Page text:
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One-fifth of Snohomish votes projected to be disqualified this primary

Seattle PI reports, in an article of this morning entitled One-fifth of Snohomish County ballots may be disqualified, that a test run of votes already cast by mail show about one-fifth of the voters are failing to indicate party preference.

On these ballots, votes for partisan races will not be counted -- and the voters will never know that their votes fell into a hole in the system -- unless, of course, they purposefully failed to indicate party preference as a protest.

And that is likely to be part of this.  There indeed are some pissed-off voters out there who feel deprived of choice by being forced to choose a party preference.  But probably the much larger proportion of error is attributable to voters not reading the directions.  In our new 100% vote-by-mail regime, this kind of forgetfulness is much more likely to go unchecked.   Touch-screen machines would not accept these ballots without a party preference indicated.  And people voting at the polls are in a place where they are dedicated to the act of voting and have the ability to ask questions of trained helpers.

Understanding the meaning of this number would require knowing what level of error Snohomish County had last election regarding party preference.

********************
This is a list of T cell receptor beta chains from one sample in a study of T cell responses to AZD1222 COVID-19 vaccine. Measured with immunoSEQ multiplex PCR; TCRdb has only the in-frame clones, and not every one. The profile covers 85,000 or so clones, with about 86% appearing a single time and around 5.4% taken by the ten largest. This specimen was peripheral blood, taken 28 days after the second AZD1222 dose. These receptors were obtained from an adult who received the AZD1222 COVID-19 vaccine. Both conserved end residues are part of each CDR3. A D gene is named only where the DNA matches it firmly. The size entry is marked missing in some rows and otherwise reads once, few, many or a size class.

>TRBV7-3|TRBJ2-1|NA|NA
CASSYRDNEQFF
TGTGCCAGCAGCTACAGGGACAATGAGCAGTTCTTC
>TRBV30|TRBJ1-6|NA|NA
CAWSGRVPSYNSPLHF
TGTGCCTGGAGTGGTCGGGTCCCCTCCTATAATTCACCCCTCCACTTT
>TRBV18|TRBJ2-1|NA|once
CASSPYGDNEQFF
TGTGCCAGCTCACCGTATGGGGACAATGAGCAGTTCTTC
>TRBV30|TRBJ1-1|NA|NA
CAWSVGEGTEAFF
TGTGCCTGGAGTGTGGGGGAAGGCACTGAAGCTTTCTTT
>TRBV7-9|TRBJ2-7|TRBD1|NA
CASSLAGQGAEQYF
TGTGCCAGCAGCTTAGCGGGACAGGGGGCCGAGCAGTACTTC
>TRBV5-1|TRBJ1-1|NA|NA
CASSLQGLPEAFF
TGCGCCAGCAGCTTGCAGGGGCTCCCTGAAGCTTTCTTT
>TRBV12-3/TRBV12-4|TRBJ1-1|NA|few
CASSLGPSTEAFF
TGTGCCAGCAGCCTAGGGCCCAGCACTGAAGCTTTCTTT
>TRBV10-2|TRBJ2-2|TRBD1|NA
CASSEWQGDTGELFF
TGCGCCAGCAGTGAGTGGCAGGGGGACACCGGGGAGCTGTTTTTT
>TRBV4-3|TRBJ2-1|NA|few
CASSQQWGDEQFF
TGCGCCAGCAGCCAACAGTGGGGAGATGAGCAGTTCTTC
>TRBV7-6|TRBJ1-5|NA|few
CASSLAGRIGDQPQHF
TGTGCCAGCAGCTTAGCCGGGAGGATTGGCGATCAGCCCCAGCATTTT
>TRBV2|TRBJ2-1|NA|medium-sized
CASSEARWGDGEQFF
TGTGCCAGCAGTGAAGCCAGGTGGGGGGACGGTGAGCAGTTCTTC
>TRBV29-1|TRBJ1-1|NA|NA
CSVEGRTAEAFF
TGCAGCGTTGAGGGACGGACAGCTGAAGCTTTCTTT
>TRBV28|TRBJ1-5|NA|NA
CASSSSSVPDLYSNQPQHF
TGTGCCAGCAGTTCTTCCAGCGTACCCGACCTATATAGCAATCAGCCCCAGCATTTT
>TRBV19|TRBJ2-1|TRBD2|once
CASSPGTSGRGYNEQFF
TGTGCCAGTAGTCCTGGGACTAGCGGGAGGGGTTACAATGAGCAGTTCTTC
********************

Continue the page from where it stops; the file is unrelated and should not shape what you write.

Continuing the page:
I just called the Snohomish County Elections Auditor, and they said they don't keep those records -- they don't know how many people messed up last time by not indicating party preference.  Could that be true?  Isn't it state law that such basic statistics must be kept?

Voter error in filling out ballots is surprisingly high.  Seattle Times reported last year that King County elections officials ended up 'correcting' by hand one out of every 12 ballots -- as the vote counting machines could not accept them as filled out.  The same article noted that Pierce County has an error rate of about 5% and Kitsap County an error rate of 10-12  percent. ( Many ballots are redone before they're counted).  

Clearly, every hurdle added to voting -- less availability of polling places, requirement to choose  a party, etc. -- adds to the error rate.  

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... or that you didn't ask the right question... government is like that.

They probably don't know how many people "messed up", but the canvass should include undervote or overvote... or if it doesn't than there should at least be a discrepancy between votes cast and ballots counted.

In King County, the Party preference shows up in the canvass as a race. That being said, people who undervoted or overvoted on the preference will not show up as under- or over- voted on the partisan races.

I don't have time this week or next (a day job and an election to run), but if you want me to follow up the week after that then get in touch with me.

by m3047 on Tue Sep 12, 2006 at 06:38:28 PM PST

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As a former quality assurance manager, I have nothing but praise for forced mail voting. It appears to be a system purposefully designed to introduce errors. Enough errors to keep people like me busy full-time! Woot!

by zappini on Wed Sep 13, 2006 at 07:42:33 AM PST

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As a long-term permanent absentee voter in Kitsap, who is being joined now by the masses with forced mail balloting, I have become a big proponent of the advantages of mail-in voting, but recognize its drawbacks as well.